Social media screening is crucial to improving the quality of your recruiting process. By using social media to screen your applicants, you are limiting the scope of the potential candidates that you might hire while also detecting any derogatory, hostile, coarse, or defamatory content.
A recent study investigated how positive social media content affects people’s perceptions when recruiting. This research is essential for employers to consider the benefits of social media screening when using social media in hiring decisions. In particular, it examines the relationship between perceived FoMO and others’ posts on social media. Researchers used the Social Media Policy Perception Scale (SMPP) to measure participants’ perceptions of a company’s social media policy. The study found that exceptionally professional social media users could make an informed decision about whether or not to disclose their profiles. They also gauged whether the company’s social media screening policy was a deterrent or a booster for their job search. However, a small percentage of participants fully supported using social media for personnel decisions. One of the study’s significant findings is that participants’ social media use was associated with more favorable perceptions of the behavior of others. Interestingly, this effect was most prominent among users of professional social media content. Moreover, participants were more likely to be satisfied with their social media usage if they had a higher sense of FOMO. Overall, the study’s significant findings are a resounding yes. While social media can be a valuable tool for sharing information and connecting with people, it can also irritate when used for a personal decision. Considering the many potential negative consequences of using social media for personnel decisions, employers should be mindful of how they use it for recruitment. Using social media policy perception (SMPP) to measure participants’ responses to a hiring company’s social media policy was an intriguing study. Although this study has only measured the social media impact of one approach, the findings have helped solidify the existing literature on how social media can be used for personnel decisions.
Social media screening results in unfair biases
If your company conducts social media screening on candidates, you may be at risk of violating legal and ethical issues. Several state laws protect the privacy of individuals and limit the amount of information an employer can access. Depending on the terms and conditions of your platform, you may also violate copyright laws or other crimes. Using social media to recruit has become a common practice for most employers. In addition to allowing for the identification of red flags, a social media screening can also help companies determine whether their employees are culturally fit for the position. For example, a social networking site like TikTok can be used to evaluate whether a candidate is interested in technology. The young and millennial generation is more active on TikTok than other groups. The Fair Credit Reporting Act requires that you get consent from prospective employees before conducting a background check. Recruiters can unwittingly violate the law if they use their social networking sites to check for private information or sexual orientation. They can also find information about candidates protected under federal and state anti-discrimination laws. Regardless of the information you uncover, it is essential to consider all of this. The right approach is to do a thorough search, including a reference check and drug test. Using a third-party social media screening provider can also mitigate the possibility of unfair bias. These providers can identify protected class information and evaluate your hiring criteria objectively.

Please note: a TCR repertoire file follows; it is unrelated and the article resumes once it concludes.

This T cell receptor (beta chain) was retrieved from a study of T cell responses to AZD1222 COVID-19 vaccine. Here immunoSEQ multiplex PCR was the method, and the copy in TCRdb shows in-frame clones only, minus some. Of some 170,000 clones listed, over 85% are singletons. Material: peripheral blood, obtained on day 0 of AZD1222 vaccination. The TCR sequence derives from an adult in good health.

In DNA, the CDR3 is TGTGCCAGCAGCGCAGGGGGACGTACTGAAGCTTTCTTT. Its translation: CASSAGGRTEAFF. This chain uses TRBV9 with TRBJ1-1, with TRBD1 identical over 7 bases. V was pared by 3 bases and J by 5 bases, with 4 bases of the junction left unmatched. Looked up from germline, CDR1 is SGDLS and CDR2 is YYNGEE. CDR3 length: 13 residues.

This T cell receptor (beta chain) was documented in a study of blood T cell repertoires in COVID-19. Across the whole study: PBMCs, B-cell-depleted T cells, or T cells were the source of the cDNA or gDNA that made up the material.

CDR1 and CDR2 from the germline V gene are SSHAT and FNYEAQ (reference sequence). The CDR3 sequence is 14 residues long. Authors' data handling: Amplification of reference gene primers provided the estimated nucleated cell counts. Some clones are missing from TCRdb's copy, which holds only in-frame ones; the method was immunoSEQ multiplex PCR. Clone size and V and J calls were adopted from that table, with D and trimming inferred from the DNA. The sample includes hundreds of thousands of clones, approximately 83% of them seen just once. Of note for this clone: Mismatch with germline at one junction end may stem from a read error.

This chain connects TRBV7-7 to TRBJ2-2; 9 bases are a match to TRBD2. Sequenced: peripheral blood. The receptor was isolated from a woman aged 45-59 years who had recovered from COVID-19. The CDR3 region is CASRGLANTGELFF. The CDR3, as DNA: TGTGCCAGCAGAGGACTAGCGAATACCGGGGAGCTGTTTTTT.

Detecting derogatory, hostile, coarse, or defamatory content
Social media screening for recruiting is a procedure that allows companies to gather information on prospective applicants. The process is relatively inexpensive and can help to avoid bad hires. However, it raises ethical concerns. As a result, recruiters must be careful when asking applicants for permission to search their social media profiles. The decision to screen an applicant based on their social media profile is a form of discrimination, mainly if it is based on protected characteristics. For example, federal laws prevent discrimination based on race, sexual orientation, and pregnancy status. The applicant may feel degraded or slandered if an employer rejects an applicant because their social media profile contains derogatory, hostile, coarse, or defamatory content. Applicants’ reactions to injustice can impact organizational outcomes such as compliance, loyalty, and commitment. Moreover, past behavior can lead to the prediction of future harmful activities. Therefore, hiring companies should flag illegal activity on their recruitment sites. Additionally, if an employer fails to disclose their social media screening policies and procedures, it can create a false impression of the company. The decision to reject applicants based on their social media profiles can violate Leventhal’s (1980) extended procedural justice rules. This can result in inaccurate information, lack of transparency, and discrimination. It is essential to understand that the purpose of social media screening for recruiting is to make inferences about a candidate’s background and history. However, the screening procedure does not have to replace traditional selection methods. Instead, it can enhance the quality of selection decisions by ensuring that the process is transparent, consistent, and fair.